Can we still speak of God without falling prey to fideism, projectionism, ontotheology, and the neo-scholastic notion of analogia entis? These are the four ills that, according to Long’s diagnosis, ail modern theology (chapter 1). Long’s therapy to restore theology to its full health is equally fourfold: a correct understanding of the relationship between reason and faith (chapter 2), an acknowledgment of a legitimate role of metaphysics (chapter 3), an analogical use of language (chapter 4), and subjection of power to truth (chapter 5).
Of course, prescription is only effective if the diagnosis is correct. Long, an ordained Methodist teaching in the Department of Theology at the Catholic and Jesuit Marquette University, shows that he is familiar with both Protestant and Catholic theologies. Among Protestant theologians, Karl Barth is his dialogue partner of choice, whose tendency to fideism Long however decries. Among Catholic theologians he is most sympathetic to Hans Urs von Balthasar and Henri de Lubac (and partially to Karl Rahner) for their Christocentric approach to human reason. Among philosophers Ludwig Wittgenstein attracts Long’s admiration for dethroning philosophy as an intellectual discipline independent from faith. (He criticizes Joseph Ratzinger for his misinterpretation of Wittgenstein’s philosophy as fideistic.)
Long correctly views both rationalism and fideism as sharing the same presupposition of modernity regarding human reason, namely that reason can and must function apart from faith, the former opting for pure reason, the latter for pure faith. For Long, on the contrary, reason and faith should go hand in hand, or more precisely, philosophy must function within theology and theology in partnership with philosophy. Indeed, Long argues that it is the Incarnation, in which Christ’s divine nature and the human nature are hypostatically united and remain distinct yet united (or as Chalcedon states, without division and separation, without confusion and change), provides the only correct model for understanding the relation between reason and faith. As a result Long rejects both fideism (a la Kant) and rationalism (a la Feuerbach, for whom theology is nothing but anthropology), and even the mild version of rationalism, i.e., natural theology, of neo-scholastic Thomism.
For Long, the fatal malady of modern philosophy and theology is their separation between reason and faith, and hence, the remedy for it is their reunification in Christology. He draws on a wide spectrum of contemporary thinkers to devise a salutary medicine for modernity’s ills: “Stanley Hauerwas’s ‘natural’ theology, Victor Preller’s Thomism, the nouvelle théologie of de Lubac and Balthasar, Karl Barth’s ecclesial dogmatics and its development in the ‘Yale School’ of postliberal theology, Radical Orthodoxy, John Paul II, and even Denys Turner’s theological defense of reason will provide the theological ideas that help resist these modern ills” (89).
After this breath-taking list of disparate theologians, who may themselves be surprised to be mentioned in each other’s company, let alone in the same paragraph, one may be forgiven for asking what Long’s theological proposal is. Long argues that all these theologians, for all their differences, share a common conviction about the unity of reason and faith and therefore reject the threefold legacy of modernity, namely, “religion within the limits of reason alone; religion only based on faith; and religion correlating faith and reason as discrete internal versus external discourses” (91). Long goes on to argue for the necessity of metaphysics, one that is not based on “pure reason” but is derived form the “divine names”; for the conception of language as open to the transcendent; and for the primacy of truth over power.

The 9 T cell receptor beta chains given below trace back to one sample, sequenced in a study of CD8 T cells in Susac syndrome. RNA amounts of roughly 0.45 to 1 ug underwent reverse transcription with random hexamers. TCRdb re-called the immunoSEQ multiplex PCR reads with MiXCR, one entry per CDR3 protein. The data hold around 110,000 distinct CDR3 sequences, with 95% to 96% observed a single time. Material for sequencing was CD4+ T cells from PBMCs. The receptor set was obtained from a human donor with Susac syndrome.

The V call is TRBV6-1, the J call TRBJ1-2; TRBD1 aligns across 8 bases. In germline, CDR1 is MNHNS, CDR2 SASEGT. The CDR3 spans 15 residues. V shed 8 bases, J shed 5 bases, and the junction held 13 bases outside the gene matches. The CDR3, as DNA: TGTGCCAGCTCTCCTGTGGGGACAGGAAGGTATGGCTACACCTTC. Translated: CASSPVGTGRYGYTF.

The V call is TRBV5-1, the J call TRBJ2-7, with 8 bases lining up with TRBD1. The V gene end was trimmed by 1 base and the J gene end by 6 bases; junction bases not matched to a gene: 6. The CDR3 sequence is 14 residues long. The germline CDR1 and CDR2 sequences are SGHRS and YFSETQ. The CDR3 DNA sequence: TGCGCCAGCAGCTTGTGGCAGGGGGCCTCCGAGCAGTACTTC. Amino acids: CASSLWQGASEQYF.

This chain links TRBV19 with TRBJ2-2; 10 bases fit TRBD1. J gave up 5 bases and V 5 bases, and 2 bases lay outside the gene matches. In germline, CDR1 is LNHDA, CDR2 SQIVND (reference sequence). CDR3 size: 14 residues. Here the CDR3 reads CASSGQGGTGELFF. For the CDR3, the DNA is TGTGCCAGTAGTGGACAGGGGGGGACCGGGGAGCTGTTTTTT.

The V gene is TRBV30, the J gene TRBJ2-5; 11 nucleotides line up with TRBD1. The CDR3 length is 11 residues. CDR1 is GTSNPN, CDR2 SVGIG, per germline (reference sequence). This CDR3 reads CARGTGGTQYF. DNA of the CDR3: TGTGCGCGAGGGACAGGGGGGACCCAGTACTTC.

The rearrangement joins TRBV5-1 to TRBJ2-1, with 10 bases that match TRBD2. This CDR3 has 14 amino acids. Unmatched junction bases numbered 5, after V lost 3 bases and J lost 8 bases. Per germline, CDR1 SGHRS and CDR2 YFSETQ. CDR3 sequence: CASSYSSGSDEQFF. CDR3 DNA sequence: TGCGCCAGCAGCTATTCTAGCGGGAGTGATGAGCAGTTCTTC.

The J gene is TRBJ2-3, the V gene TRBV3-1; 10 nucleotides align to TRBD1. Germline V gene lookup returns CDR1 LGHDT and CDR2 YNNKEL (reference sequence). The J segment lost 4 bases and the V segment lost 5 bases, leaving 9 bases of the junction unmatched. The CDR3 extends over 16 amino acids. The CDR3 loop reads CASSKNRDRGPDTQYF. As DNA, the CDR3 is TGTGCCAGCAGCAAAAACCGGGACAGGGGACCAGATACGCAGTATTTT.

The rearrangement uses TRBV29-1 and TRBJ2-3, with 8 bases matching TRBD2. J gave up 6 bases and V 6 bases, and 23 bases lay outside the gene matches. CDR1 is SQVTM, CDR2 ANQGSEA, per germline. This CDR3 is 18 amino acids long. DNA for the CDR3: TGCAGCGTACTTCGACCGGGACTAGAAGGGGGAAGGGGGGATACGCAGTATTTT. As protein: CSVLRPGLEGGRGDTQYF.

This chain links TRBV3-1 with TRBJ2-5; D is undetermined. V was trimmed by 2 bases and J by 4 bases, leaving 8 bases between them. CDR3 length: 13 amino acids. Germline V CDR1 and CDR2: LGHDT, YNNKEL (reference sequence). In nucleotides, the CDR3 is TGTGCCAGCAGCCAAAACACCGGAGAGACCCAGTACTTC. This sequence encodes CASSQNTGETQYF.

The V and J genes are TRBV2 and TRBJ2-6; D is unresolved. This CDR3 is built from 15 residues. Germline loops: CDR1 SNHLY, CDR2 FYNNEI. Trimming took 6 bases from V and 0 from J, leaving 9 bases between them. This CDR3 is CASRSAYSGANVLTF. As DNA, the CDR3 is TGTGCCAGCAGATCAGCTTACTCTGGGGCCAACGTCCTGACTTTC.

Speaking of God is a learned work whose author has read widely in contemporary theology, both Catholic and Protestant. It would be unfair to pigeonhole Long as “conservative,” if that appellation is at all useful. By no means is he a theological “right-winger.” But clearly he is not sympathetic to the liberal theological project as carried out for example by liberation and feminist theologians, though, curiously enough, he cites, in a footnote, Gustavo Gutiérrez, apparently with approval, and surprisingly, in the company with theologians with whom Gutiérrez has little in common (68, note 105). On the other hand, he is quite critical of Barth, the icon of contemporary conservative theologians, and is liable to incur the wrath of Barthians.
For Long, modernity is a beast to be tamed, or at least, to be healed. The question is whether his apologetics for a metaphysics of reason and faith, language and truth that is grounded in the Incarnation will persuade those who most need to hear it, i.e., rationalists and fundamentalists (who are for Long but two sides of the same coin). The former will regard it as a gratuitous appeal to faith, a sort of deus ex machina; the latter as a faint-hearted surrender to secularism. In addition, those who are victims of all forms of oppression and marginalization will find this “Speaking of God” or God-talk ethereal and remote from their daily experiences. For them, the ills of modern theology are not mainly fideism, projectionism, ontotheology, and analogia entis but the forgetfulness of the idolatrous defacing of God and the continuing crucifixion of Christ in the poor, and unless speaking-of-God makes this reality its central concern, it speaks over their heads.
Speaking of God would not be appropriate for an undergraduate course. I recommend it for a course on contemporary theology at the master’s, and perhaps more appropriately, doctoral level.